General Sam Houston

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July 26 is the 150th anniversary of the death of General Samuel Houston, one of the most important figures in the history of Texas.  He commanded the decisive surprise attack, Battle of San Jacinto, that led to independence from Mexico, was elected the first and third president of the Republic of Texas, encouraged annexation into the United States, was elected Senator and Governor, was against secession prior to the Civil War and is the namesake for the country’s fourth largest city and many other Texas places and institutions.

Sam Houston is also my first cousin, six times removed, hence his appearance in this blog.

My great-great aunt, Lucy Lee Mahan (aka “Aunt Dude”), had often said we were related to Sam Houston (among other notables, who will be subjects of other blog posts).  After I began to take an interest in our family’s history, proving the veracity of such lore was one of my initial goals.

To start, all I had were Dude’s files, which were all hand-written, and included no mention of specific links to any of the famous folks to whom she’d said we were kin.

Proving our relation to Gen. Sam Houston, however, turned out to be pretty easy.

I saw in Dude’s files that the maiden name of my great-great-great-great-great-grandmother (that’s five “greats”) was Houston: She is Esther Houston, married to John McKee. Checking Sam Houston genealogies, I saw that our Esther was his aunt.  (The exact source documents are packed away … I’ll edit this post to include images & citations.)

Here’s the quickie lineage:

Robert Houston & Margaret (Mary) Davidson had six children, including Samuel (1745 – 1807) and Esther (1743 – 1847).

Samuel & Margaret Paxton had nine children, including Gen. Samuel Houston (1973 – 1863).

Esther & John McKee (1735-1808) had at least four children, including William Houston McKee (1771 – 1855)

William & Ann Van Lear (1781 – 1843) had at least four children, including Margaret Jane McKee (1813 – 1855).

Margaret & John Chesnut (1805 – 1878) had 14 children, including Arabella Evaline Chesnut (1838 – 1908)

Arabella & Lee Mahan (1836 – 1920) had 11 children, including Kate Mahan (1868 – 1947) … and Lucy Lee Mahan (Spilman) (1878 – 1962), whose genealogy files I have.

Kate and Dave Jackson (1856 – 1922) had six children, including my maternal grandfather, Walter Mahan Jackson (1898 – 1956).

If I were near Houston this weekend, I’d attend the commemoration of the General’s death and funeral, which will be held Friday and Saturday at the San Houston Museum in Huntsville, Texas.

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Walter M. Jackson’s military service during/after World War II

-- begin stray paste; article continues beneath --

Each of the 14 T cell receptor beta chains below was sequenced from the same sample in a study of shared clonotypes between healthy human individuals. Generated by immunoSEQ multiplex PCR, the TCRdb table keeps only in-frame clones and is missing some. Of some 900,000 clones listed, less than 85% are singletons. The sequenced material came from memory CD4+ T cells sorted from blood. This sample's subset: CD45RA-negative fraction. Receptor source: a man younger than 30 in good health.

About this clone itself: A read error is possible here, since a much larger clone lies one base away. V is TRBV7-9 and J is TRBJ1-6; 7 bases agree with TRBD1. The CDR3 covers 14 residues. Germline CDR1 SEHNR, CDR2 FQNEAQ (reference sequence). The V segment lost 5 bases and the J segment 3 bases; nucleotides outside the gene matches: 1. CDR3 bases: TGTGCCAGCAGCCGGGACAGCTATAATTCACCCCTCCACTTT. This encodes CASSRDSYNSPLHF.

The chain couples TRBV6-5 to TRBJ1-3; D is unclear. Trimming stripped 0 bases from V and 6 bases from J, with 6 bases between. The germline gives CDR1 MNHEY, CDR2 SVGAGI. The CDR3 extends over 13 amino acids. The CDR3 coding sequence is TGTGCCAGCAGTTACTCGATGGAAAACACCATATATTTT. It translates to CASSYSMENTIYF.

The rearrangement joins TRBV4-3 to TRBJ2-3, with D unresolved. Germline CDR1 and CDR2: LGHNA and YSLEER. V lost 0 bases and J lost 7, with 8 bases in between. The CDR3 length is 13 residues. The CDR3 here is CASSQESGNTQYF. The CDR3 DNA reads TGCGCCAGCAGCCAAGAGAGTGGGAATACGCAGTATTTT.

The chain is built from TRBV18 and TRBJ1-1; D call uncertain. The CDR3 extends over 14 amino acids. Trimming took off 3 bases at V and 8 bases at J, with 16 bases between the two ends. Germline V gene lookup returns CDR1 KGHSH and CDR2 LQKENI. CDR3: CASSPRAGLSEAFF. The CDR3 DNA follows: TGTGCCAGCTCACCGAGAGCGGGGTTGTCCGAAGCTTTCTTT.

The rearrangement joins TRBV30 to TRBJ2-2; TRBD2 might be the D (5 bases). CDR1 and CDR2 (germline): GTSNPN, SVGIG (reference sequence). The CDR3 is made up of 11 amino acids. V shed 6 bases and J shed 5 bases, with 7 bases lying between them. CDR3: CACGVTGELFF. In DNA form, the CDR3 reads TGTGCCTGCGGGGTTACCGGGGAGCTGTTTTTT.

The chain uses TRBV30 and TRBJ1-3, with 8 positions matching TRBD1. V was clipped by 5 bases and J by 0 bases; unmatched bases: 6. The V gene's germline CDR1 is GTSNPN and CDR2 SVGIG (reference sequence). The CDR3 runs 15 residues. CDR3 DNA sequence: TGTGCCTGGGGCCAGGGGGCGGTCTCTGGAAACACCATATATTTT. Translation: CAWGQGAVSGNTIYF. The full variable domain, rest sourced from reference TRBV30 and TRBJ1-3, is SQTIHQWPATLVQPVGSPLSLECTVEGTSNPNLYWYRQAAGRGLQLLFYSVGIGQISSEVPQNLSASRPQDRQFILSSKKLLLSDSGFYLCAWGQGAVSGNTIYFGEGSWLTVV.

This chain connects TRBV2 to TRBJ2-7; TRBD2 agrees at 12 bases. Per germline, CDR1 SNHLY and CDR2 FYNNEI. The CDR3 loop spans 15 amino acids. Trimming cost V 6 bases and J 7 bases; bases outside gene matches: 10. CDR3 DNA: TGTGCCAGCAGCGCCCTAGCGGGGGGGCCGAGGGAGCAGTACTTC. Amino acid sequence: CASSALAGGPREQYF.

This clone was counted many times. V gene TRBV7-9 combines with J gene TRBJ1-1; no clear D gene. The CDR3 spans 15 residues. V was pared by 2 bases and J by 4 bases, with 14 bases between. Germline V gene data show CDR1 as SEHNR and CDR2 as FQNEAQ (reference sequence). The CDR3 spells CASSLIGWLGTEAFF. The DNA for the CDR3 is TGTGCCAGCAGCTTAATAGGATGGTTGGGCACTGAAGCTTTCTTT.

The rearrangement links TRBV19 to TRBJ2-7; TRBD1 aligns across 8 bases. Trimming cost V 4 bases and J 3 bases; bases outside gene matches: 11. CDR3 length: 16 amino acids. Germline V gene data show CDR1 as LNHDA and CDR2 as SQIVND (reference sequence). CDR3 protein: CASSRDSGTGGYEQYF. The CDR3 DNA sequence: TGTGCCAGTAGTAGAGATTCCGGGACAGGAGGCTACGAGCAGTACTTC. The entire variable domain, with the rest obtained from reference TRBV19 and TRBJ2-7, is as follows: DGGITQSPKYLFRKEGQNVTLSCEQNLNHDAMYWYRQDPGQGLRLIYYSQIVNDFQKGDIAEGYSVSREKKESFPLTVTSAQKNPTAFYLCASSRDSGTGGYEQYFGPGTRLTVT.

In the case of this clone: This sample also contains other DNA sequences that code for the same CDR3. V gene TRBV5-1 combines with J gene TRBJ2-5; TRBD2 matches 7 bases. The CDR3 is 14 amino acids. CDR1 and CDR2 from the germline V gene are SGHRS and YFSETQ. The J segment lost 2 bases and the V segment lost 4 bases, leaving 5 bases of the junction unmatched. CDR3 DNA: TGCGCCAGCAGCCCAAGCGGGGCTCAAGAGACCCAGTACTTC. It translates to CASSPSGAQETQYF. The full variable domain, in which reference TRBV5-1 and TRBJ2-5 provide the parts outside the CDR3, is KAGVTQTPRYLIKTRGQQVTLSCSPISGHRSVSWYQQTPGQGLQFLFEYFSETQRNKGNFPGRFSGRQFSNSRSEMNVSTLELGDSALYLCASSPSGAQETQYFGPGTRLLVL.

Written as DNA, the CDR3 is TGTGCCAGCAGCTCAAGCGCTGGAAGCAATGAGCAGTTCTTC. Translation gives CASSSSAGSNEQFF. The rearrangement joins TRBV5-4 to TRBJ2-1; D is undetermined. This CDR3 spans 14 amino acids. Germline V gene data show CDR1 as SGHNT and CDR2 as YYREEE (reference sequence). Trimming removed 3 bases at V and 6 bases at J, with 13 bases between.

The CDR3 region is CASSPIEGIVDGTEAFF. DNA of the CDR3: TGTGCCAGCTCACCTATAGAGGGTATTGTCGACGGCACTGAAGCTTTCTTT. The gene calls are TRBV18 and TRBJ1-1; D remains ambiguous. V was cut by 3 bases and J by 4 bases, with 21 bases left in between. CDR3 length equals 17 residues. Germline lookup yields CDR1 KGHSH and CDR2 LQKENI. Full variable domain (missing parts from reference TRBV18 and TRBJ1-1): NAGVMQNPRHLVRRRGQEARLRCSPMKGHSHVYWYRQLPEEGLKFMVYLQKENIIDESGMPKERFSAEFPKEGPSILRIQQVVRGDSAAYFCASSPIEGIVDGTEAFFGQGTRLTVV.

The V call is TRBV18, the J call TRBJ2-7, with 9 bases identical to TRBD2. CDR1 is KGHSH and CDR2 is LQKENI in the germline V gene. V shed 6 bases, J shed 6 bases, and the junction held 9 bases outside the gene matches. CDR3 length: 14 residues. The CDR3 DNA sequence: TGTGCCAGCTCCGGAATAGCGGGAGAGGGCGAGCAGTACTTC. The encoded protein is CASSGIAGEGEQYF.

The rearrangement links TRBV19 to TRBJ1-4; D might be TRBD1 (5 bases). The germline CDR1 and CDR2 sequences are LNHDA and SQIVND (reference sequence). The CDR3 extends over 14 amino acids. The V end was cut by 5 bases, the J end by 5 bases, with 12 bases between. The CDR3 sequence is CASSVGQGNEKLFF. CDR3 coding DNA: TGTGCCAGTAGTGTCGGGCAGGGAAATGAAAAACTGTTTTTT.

My grandfather, Walter M. Jackson, Sr., volunteered to serve in the U.S. Army after his 45th birthday.  His active duty began May 26, 1943. (Mom said that he’d been disappointed not to have been able to serve during World War I.  I don’t recall the reason, but will post that if I find it).  Here is a copy of his WWI draft registration:

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He started as a Captain and went to Military Government Schools at Fort Custer, Michigan,  and then Yale University. He reported to Camp Patrick Henry (Newport News, Va.) and went overseas Sept. 21, 1943, via the transport S.S. Pasteur (http://en.wikipedia.org/wiki/SS_Pasteur_(1939)). He served with the 2675th Regiment Allied Commission from Nov. 3, 1943 until Oct. 15, 1944, in North Africa, Naples and Rome.  He’s listed in the Finance Division of an Aug. 23, 1944, roster of officers of the Allied Military Government Headquarters, Region IV, APO 394. (I’ll know more about his specific duties after I transcribe letters that he wrote to his older sister, Edna Pearl Jackson Overstreet (aka “Bunchie”).)  He served in Foggia & Naples through Jan 21, 1944, and Rome-Arno into Fall 1944.

On Aug 22, 1944, Major Karl S. Cate commended Capt. Jackson: “For seven months we have been associated together in a common enterprise. During this time your services in many phases of our mutual task in planning implementing and executing the Rome supply program have been invaluable. Your contribution to the success of our efforts has been outstanding.”

Capt. Jackson moved to the Military Liaison Headquarters Balkans (Yugoslavia) on Oct. 25, 1944, through Apr. 29, 1945. During this assignment he was promoted to Major.

Below is an undated/uncaptioned photo showing Maj. Jackson (left).  I don’t know where it was taken, or who is in the photo with him.